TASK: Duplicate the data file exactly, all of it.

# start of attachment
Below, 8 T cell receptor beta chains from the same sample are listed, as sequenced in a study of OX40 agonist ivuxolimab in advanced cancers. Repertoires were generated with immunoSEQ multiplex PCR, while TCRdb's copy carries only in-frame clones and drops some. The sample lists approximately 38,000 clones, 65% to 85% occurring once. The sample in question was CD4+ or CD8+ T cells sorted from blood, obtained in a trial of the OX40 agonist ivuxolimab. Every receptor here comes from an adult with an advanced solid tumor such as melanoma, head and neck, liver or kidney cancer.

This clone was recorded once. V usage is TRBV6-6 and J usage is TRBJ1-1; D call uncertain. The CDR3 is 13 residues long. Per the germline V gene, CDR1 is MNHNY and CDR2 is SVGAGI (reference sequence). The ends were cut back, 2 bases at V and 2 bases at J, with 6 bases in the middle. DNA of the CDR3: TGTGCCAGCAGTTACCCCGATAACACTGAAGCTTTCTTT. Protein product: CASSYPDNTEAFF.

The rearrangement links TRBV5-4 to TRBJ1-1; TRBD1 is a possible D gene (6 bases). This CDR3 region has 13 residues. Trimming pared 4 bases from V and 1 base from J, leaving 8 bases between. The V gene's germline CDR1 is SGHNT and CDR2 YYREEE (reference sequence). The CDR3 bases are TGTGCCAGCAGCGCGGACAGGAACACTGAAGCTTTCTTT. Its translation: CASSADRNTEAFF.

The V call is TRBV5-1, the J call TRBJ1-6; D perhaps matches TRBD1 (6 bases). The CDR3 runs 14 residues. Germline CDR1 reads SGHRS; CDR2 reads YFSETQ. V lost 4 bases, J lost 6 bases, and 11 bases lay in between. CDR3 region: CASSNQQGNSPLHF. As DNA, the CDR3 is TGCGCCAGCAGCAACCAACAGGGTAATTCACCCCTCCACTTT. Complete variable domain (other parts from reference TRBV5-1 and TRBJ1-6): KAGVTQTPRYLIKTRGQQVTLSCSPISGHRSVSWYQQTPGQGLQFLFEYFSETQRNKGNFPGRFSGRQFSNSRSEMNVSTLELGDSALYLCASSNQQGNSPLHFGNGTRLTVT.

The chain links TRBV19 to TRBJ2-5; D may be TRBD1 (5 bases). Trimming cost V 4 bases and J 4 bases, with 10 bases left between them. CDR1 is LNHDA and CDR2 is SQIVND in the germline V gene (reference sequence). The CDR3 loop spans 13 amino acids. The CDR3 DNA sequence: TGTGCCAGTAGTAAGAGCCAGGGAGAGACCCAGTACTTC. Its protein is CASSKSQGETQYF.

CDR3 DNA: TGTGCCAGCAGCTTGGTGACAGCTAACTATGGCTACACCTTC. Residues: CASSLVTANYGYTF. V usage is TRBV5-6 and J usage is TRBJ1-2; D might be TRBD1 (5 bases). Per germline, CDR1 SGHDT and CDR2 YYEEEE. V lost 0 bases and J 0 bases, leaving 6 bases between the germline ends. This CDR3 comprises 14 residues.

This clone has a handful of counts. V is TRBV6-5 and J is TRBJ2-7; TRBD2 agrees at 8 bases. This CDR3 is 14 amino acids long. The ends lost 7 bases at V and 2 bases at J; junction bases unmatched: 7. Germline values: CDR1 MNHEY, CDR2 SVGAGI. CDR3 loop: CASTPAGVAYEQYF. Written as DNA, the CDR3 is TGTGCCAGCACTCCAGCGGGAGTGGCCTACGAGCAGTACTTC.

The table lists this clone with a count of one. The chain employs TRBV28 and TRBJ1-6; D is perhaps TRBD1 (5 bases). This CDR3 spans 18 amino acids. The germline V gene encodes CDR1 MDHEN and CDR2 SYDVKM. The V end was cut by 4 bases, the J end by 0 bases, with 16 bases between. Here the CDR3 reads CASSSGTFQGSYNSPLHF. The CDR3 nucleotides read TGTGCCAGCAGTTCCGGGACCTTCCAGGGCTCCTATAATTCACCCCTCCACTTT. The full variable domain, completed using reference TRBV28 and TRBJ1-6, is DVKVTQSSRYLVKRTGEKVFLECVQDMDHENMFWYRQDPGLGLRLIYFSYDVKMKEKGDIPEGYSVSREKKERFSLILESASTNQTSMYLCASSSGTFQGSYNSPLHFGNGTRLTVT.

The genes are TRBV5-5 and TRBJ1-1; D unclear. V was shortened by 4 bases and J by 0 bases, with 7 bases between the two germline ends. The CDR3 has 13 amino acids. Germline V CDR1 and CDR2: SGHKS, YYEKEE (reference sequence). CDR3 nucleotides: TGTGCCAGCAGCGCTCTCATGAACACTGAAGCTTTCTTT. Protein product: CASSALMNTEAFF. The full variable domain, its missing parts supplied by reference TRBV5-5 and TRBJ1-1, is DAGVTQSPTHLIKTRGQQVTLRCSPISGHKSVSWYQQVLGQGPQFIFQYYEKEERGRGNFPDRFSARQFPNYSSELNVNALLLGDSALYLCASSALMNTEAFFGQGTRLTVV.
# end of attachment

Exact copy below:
Below, 8 T cell receptor beta chains from the same sample are listed, as sequenced in a study of OX40 agonist ivuxolimab in advanced cancers. Repertoires were generated with immunoSEQ multiplex PCR, while TCRdb's copy carries only in-frame clones and drops some. The sample lists approximately 38,000 clones, 65% to 85% occurring once. The sample in question was CD4+ or CD8+ T cells sorted from blood, obtained in a trial of the OX40 agonist ivuxolimab. Every receptor here comes from an adult with an advanced solid tumor such as melanoma, head and neck, liver or kidney cancer.

This clone was recorded once. V usage is TRBV6-6 and J usage is TRBJ1-1; D call uncertain. The CDR3 is 13 residues long. Per the germline V gene, CDR1 is MNHNY and CDR2 is SVGAGI (reference sequence). The ends were cut back, 2 bases at V and 2 bases at J, with 6 bases in the middle. DNA of the CDR3: TGTGCCAGCAGTTACCCCGATAACACTGAAGCTTTCTTT. Protein product: CASSYPDNTEAFF.

The rearrangement links TRBV5-4 to TRBJ1-1; TRBD1 is a possible D gene (6 bases). This CDR3 region has 13 residues. Trimming pared 4 bases from V and 1 base from J, leaving 8 bases between. The V gene's germline CDR1 is SGHNT and CDR2 YYREEE (reference sequence). The CDR3 bases are TGTGCCAGCAGCGCGGACAGGAACACTGAAGCTTTCTTT. Its translation: CASSADRNTEAFF.

The V call is TRBV5-1, the J call TRBJ1-6; D perhaps matches TRBD1 (6 bases). The CDR3 runs 14 residues. Germline CDR1 reads SGHRS; CDR2 reads YFSETQ. V lost 4 bases, J lost 6 bases, and 11 bases lay in between. CDR3 region: CASSNQQGNSPLHF. As DNA, the CDR3 is TGCGCCAGCAGCAACCAACAGGGTAATTCACCCCTCCACTTT. Complete variable domain (other parts from reference TRBV5-1 and TRBJ1-6): KAGVTQTPRYLIKTRGQQVTLSCSPISGHRSVSWYQQTPGQGLQFLFEYFSETQRNKGNFPGRFSGRQFSNSRSEMNVSTLELGDSALYLCASSNQQGNSPLHFGNGTRLTVT.

The chain links TRBV19 to TRBJ2-5; D may be TRBD1 (5 bases). Trimming cost V 4 bases and J 4 bases, with 10 bases left between them. CDR1 is LNHDA and CDR2 is SQIVND in the germline V gene (reference sequence). The CDR3 loop spans 13 amino acids. The CDR3 DNA sequence: TGTGCCAGTAGTAAGAGCCAGGGAGAGACCCAGTACTTC. Its protein is CASSKSQGETQYF.

CDR3 DNA: TGTGCCAGCAGCTTGGTGACAGCTAACTATGGCTACACCTTC. Residues: CASSLVTANYGYTF. V usage is TRBV5-6 and J usage is TRBJ1-2; D might be TRBD1 (5 bases). Per germline, CDR1 SGHDT and CDR2 YYEEEE. V lost 0 bases and J 0 bases, leaving 6 bases between the germline ends. This CDR3 comprises 14 residues.

This clone has a handful of counts. V is TRBV6-5 and J is TRBJ2-7; TRBD2 agrees at 8 bases. This CDR3 is 14 amino acids long. The ends lost 7 bases at V and 2 bases at J; junction bases unmatched: 7. Germline values: CDR1 MNHEY, CDR2 SVGAGI. CDR3 loop: CASTPAGVAYEQYF. Written as DNA, the CDR3 is TGTGCCAGCACTCCAGCGGGAGTGGCCTACGAGCAGTACTTC.

The table lists this clone with a count of one. The chain employs TRBV28 and TRBJ1-6; D is perhaps TRBD1 (5 bases). This CDR3 spans 18 amino acids. The germline V gene encodes CDR1 MDHEN and CDR2 SYDVKM. The V end was cut by 4 bases, the J end by 0 bases, with 16 bases between. Here the CDR3 reads CASSSGTFQGSYNSPLHF. The CDR3 nucleotides read TGTGCCAGCAGTTCCGGGACCTTCCAGGGCTCCTATAATTCACCCCTCCACTTT. The full variable domain, completed using reference TRBV28 and TRBJ1-6, is DVKVTQSSRYLVKRTGEKVFLECVQDMDHENMFWYRQDPGLGLRLIYFSYDVKMKEKGDIPEGYSVSREKKERFSLILESASTNQTSMYLCASSSGTFQGSYNSPLHFGNGTRLTVT.

The genes are TRBV5-5 and TRBJ1-1; D unclear. V was shortened by 4 bases and J by 0 bases, with 7 bases between the two germline ends. The CDR3 has 13 amino acids. Germline V CDR1 and CDR2: SGHKS, YYEKEE (reference sequence). CDR3 nucleotides: TGTGCCAGCAGCGCTCTCATGAACACTGAAGCTTTCTTT. Protein product: CASSALMNTEAFF. The full variable domain, its missing parts supplied by reference TRBV5-5 and TRBJ1-1, is DAGVTQSPTHLIKTRGQQVTLRCSPISGHKSVSWYQQVLGQGPQFIFQYYEKEERGRGNFPDRFSARQFPNYSSELNVNALLLGDSALYLCASSALMNTEAFFGQGTRLTVV.